Death of a Salesman - Five Act Structure

Death of a Salesman - Five Act Structure
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Five Act Play Lesson Plans

The Five Act Play (Dramatic Structure)

Lesson Plans by Rebecca Ray

Aristotle was one of the first to write about drama and describe its three segments: beginning, middle, and end. Many centuries later, a German playwright, Gustav Freytag, developed the five-act structure commonly used today to analyze classical and Shakespearean dramas. The pattern of this five-act structure can be seen in the familiar plot diagram.

Death of a Salesman Lesson Plan

Death of a Salesman by Arthur Miller

Lesson Plans by Rebecca Ray

Death of a Salesman is a play written and set during 1949. Arthur Miller used his play to represent a social drama and tragedy embodying the unattainable and elusive American Dream. His protagonist, Willy Loman, is a salesman whose disillusionment ends with his suicide.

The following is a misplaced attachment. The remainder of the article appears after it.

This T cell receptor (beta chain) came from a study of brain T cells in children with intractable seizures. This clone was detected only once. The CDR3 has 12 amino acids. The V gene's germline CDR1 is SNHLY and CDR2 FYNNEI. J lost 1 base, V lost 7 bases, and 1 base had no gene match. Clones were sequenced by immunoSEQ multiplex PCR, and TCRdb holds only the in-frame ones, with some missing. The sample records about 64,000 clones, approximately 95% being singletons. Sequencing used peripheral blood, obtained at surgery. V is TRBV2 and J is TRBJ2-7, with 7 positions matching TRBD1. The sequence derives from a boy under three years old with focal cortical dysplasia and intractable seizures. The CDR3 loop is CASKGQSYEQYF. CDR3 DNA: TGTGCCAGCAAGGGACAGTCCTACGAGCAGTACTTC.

Death of a Salesman

Storyboard Description

Death of a Salesman summary in a five act structure

Storyboard Text

  • ACT 3 - CLIMAX
  • Set in New York City in 1949, Willy, the protagonist, is a traveling salesman; his wife, Linda, is a stay at home mother; and his two sons, Happy and Biff, have grown up but have "yet to make something of themselves."
  • During many flashbacks the audience is introduced to Willy's early life: His dreams, disillusionment, infidelity, and disappointments with being mediocre. With his sons visiting and urging him to speak to his boss about his job, Willy gets up the nerve to ask for a transfer. Instead of being transferred to the New York office, he is fired.
  • In an attempt help their father, Happy and Biff take Willy out to dinner. While at dinner, Willy becomes upset and leaves.
  • Willy's delusions get the best of him, and he kills himself in a car crash to provide his family with the $20,000 of insurance money.
  • At Willy’s funeral, Happy vows to prove that his father's life was not in vain and continues in the sales business. Biff realizes that his father's life and focus were on the wrong dream, and he goes back to the ranch, determined to find happiness in his work. Linda ends the play saying, "we are free".
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